Colorado Daily Snow

Heads up, there may be fresher snow! Read the latest Colorado Daily Snow

By Joel Gratz, Founding Meteorologist Posted 3 months ago November 28, 2023

Dry through Wednesday, then snowy from Thursday to Monday

Summary

The dry and calm weather will continue on Tuesday and Wednesday, and then a storm with two phases could bring snow to Colorado from Thursday to Monday. The first phase from Thursday to Saturday should favor the western and southern mountains, and the second phase from Saturday to Monday could favor the western and northern mountains.

Short Term Forecast

While our statewide snowpack is still well below the median for this date, we still have snow on the mountains, we are making turns, and here's a 'winter stoke photo' sent in by a reader showing Capitol Peak in the central mountains.

Weatherwise, we are in a calm period during the early part of the week. The national radar animation on Tuesday morning shows lake-effect snowfall over the Great Lakes region, and otherwise, there is not much going on.

Tuesday and Wednesday will be dry days with high temperatures in the 20s. For cloud cover, Tuesday will be mostly sunny, and then on Wednesday, high clouds will filter the sunshine.

The next storm will bring a chance for snow from Thursday, November 30, to Monday, December 4. This storm will move through in two phases, with the first phase from Thursday to Saturday favoring the western and southern mountains, and the second phase from Saturday to Monday favoring the western and northern mountains.

I still have low confidence in the detailed precipitation/snow forecast, mainly because there will be multiple pieces to this storm and there is not yet agreement about the exact track and timing of each piece of the storm.

Below is a multi-model average precipitation forecast from Thursday to Monday. The areas in the orange have a decent chance of receiving 12+ inches of snow, areas in blue are more likely to be in the 6-12 inch range, and areas in green are more likely to be in the 3-6 inch range. In this case, 'west is best', or in other words, mountains that are farther to the west will have the best chance for higher snow totals due to a favorable wind direction during a longer duration.

While the snowpack is still thin and terrain is mostly still very limited, from a powder perspective, there could be some in the southern and western mountains from later Thursday through Saturday, and then the northern and western mountains would be favored for more snow from Saturday through Monday.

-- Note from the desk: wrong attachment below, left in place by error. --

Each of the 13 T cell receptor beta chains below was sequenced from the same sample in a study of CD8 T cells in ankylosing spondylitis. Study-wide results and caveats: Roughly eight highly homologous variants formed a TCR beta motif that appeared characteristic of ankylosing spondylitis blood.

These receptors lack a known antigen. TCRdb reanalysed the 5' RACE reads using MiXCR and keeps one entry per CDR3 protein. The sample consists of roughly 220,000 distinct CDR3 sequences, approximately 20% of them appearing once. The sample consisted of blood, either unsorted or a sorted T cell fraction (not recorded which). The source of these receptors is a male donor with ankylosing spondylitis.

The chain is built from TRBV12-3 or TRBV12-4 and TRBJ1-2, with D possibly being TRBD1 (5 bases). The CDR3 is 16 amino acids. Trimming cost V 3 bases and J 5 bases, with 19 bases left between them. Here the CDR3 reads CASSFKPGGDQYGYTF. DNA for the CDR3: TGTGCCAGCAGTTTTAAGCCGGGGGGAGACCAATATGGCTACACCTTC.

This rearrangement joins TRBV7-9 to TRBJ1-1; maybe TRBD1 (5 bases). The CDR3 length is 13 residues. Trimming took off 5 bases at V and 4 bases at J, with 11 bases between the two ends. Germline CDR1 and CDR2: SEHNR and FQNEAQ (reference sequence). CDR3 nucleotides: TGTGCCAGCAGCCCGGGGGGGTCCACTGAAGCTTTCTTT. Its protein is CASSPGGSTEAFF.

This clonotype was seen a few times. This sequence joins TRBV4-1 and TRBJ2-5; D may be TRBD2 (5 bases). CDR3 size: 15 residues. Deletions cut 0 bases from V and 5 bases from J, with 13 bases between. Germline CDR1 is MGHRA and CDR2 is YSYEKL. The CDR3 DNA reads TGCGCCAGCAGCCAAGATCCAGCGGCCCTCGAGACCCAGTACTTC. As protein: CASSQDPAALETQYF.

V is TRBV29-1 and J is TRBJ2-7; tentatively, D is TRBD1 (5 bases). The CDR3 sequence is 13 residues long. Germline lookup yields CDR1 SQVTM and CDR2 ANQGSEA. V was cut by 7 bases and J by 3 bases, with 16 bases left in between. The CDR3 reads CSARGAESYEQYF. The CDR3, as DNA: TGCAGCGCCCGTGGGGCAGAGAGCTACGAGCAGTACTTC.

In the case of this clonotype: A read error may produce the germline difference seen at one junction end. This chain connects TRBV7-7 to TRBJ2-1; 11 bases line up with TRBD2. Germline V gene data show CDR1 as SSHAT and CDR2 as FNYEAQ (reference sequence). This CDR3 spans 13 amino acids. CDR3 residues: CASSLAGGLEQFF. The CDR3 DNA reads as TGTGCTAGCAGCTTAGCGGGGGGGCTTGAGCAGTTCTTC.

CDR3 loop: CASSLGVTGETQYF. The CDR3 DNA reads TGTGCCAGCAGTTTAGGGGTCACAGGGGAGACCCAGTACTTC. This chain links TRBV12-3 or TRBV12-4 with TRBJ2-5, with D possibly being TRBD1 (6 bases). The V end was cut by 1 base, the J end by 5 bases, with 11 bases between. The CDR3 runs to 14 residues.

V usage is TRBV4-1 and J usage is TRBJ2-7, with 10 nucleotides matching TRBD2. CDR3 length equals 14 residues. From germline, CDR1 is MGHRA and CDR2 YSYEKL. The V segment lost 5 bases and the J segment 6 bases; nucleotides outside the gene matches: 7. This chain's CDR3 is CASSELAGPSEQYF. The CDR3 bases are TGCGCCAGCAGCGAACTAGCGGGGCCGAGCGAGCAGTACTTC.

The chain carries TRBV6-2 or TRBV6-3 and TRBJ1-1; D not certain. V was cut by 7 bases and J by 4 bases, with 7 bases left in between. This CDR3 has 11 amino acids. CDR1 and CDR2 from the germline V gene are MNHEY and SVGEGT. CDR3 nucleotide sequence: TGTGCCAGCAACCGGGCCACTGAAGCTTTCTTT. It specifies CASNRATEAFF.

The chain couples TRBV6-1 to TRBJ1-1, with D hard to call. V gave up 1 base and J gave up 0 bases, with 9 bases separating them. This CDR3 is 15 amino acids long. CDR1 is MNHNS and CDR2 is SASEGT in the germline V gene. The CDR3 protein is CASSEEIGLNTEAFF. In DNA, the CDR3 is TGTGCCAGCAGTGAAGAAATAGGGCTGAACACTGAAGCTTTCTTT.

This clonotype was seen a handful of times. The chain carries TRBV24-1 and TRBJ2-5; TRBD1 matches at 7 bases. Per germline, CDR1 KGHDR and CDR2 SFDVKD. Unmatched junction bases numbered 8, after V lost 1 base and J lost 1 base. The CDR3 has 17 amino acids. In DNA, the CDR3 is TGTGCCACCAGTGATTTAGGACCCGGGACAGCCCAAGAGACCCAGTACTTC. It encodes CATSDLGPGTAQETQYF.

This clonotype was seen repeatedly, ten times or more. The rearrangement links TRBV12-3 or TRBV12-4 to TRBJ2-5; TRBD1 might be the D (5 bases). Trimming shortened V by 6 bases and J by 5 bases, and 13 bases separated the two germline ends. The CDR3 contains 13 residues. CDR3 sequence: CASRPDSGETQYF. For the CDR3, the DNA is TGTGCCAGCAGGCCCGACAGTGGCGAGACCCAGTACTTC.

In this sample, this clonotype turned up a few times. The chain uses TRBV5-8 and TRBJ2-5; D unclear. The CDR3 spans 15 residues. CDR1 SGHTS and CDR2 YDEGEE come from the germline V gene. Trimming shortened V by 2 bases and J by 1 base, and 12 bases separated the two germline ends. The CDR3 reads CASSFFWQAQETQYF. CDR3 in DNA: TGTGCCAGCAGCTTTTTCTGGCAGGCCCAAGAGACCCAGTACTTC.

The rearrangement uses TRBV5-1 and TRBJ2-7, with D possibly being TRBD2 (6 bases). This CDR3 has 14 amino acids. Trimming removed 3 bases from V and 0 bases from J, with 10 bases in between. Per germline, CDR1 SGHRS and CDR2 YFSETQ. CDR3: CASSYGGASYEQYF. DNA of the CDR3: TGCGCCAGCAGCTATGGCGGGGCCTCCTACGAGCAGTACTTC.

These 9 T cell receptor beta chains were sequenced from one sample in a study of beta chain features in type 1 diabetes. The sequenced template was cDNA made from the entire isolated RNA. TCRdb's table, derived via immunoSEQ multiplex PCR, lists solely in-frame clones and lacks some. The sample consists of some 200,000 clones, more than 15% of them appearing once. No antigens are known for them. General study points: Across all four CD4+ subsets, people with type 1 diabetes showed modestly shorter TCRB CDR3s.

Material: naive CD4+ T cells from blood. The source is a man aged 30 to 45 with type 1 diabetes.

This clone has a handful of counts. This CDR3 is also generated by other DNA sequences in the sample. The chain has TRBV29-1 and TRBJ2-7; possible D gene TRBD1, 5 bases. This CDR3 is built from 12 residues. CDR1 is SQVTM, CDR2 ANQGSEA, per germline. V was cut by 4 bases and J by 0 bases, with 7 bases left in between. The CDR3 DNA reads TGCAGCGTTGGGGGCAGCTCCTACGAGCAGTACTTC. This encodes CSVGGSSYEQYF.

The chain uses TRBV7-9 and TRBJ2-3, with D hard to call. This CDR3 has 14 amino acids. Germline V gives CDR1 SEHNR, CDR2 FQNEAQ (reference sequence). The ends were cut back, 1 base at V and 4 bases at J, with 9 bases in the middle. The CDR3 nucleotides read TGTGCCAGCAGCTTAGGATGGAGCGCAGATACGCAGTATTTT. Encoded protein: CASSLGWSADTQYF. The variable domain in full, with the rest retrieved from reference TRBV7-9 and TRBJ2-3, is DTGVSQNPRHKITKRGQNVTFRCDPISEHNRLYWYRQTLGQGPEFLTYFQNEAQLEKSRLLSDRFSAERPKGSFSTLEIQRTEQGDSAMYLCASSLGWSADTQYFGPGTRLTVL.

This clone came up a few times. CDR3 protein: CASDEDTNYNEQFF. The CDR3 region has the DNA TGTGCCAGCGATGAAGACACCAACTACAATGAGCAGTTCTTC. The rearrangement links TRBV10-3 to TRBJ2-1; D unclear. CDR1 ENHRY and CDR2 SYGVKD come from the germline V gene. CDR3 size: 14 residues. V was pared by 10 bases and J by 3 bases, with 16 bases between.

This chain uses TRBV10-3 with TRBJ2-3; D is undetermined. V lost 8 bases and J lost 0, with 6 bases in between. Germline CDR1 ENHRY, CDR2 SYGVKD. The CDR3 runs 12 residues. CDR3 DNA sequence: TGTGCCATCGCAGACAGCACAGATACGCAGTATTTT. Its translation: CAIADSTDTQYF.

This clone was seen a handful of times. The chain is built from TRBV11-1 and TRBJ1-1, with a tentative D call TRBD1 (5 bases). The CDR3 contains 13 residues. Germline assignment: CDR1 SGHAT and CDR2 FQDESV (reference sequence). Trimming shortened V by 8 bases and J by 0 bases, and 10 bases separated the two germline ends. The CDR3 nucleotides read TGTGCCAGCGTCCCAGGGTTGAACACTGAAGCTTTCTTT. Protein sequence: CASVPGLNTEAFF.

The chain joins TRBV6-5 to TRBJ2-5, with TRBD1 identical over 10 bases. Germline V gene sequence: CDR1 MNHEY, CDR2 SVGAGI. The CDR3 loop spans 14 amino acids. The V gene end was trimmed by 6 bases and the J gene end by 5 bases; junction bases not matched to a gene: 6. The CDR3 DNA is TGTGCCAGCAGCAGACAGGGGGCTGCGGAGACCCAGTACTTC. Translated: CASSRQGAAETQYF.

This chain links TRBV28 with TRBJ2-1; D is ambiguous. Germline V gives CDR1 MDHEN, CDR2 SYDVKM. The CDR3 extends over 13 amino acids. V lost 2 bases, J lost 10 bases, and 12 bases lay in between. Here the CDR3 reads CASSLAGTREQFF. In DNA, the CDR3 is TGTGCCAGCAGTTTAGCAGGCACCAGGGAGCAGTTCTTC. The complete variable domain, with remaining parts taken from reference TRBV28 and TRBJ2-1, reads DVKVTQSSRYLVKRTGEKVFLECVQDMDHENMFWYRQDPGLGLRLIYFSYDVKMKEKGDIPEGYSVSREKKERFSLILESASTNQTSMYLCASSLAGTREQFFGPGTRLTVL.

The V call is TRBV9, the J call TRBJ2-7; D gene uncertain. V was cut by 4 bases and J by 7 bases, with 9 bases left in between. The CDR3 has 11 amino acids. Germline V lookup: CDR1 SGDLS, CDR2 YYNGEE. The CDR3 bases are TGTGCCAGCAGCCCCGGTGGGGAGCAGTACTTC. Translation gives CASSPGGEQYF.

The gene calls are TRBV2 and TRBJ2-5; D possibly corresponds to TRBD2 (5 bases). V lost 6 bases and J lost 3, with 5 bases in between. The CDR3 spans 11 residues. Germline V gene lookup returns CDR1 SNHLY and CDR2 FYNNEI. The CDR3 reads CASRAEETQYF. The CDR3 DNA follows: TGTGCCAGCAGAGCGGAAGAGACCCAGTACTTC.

This storm will likely not bring our statewide snowpack up to the median, but it will help us to meaningfully chip away at our deficit, especially if the second phase of the storm delivers at or above the high end of expectations for the northern mountains. The second phase of the storm might bring a lot of moisture, favorable temperatures, and the right track of storm energy to drop decent snow on the northern mountains (maybe more than is shown in the image above) and I will be watching for this.

Extended Forecast

The longer-range forecast still shows a high chance for at least a couple of days of drier and warmer weather during the middle of next week, roughly from Tuesday, December 5 to Thursday, December 7.

After that, there is about a 50/50 chance that another storm will bring snow during the December 8-10 timeframe. This possible storm from December 8-10 is not a lock, with only about 50% of the versions of each forecast model showing the system.

The overall weather pattern from about December 8 through mid-December is not one that is favorable for consistent storms across the Rockies and here in Colorado, and hopefully, luck will be on our side, and at least one or two decent systems will happen to track near or over Colorado during this time.

Thanks for reading!

Joel Gratz

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Geography Key

Northern Mountains
Steamboat, Granby, Beaver Creek, Vail, Ski Cooper, Copper, Breckenridge, Keystone, Loveland, Arapahoe Basin, Winter Park, Berthoud Pass, Eldora, Rocky Mountain National Park, Cameron Pass

Along the Divide
Loveland, Arapahoe Basin, Winter Park, Berthoud Pass

East of the Divide
Eldora, Echo, Rocky Mountain National Park, Cameron Pass

Central Mountains
Aspen, Snowmass, Sunlight, Monarch, Crested Butte, Irwin, Powderhorn

Southern Mountains
Telluride, Silverton – north side of the southern mountains | Purgatory, Wolf Creek – south side of the southern mountains

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About Our Forecaster

Joel Gratz

Founding Meteorologist

Joel Gratz is the Founding Meteorologist of OpenSnow and has lived in Boulder, Colorado since 2003. Before moving to Colorado, he spent his childhood as a (not very fast) ski racer in eastern Pennsylvania.

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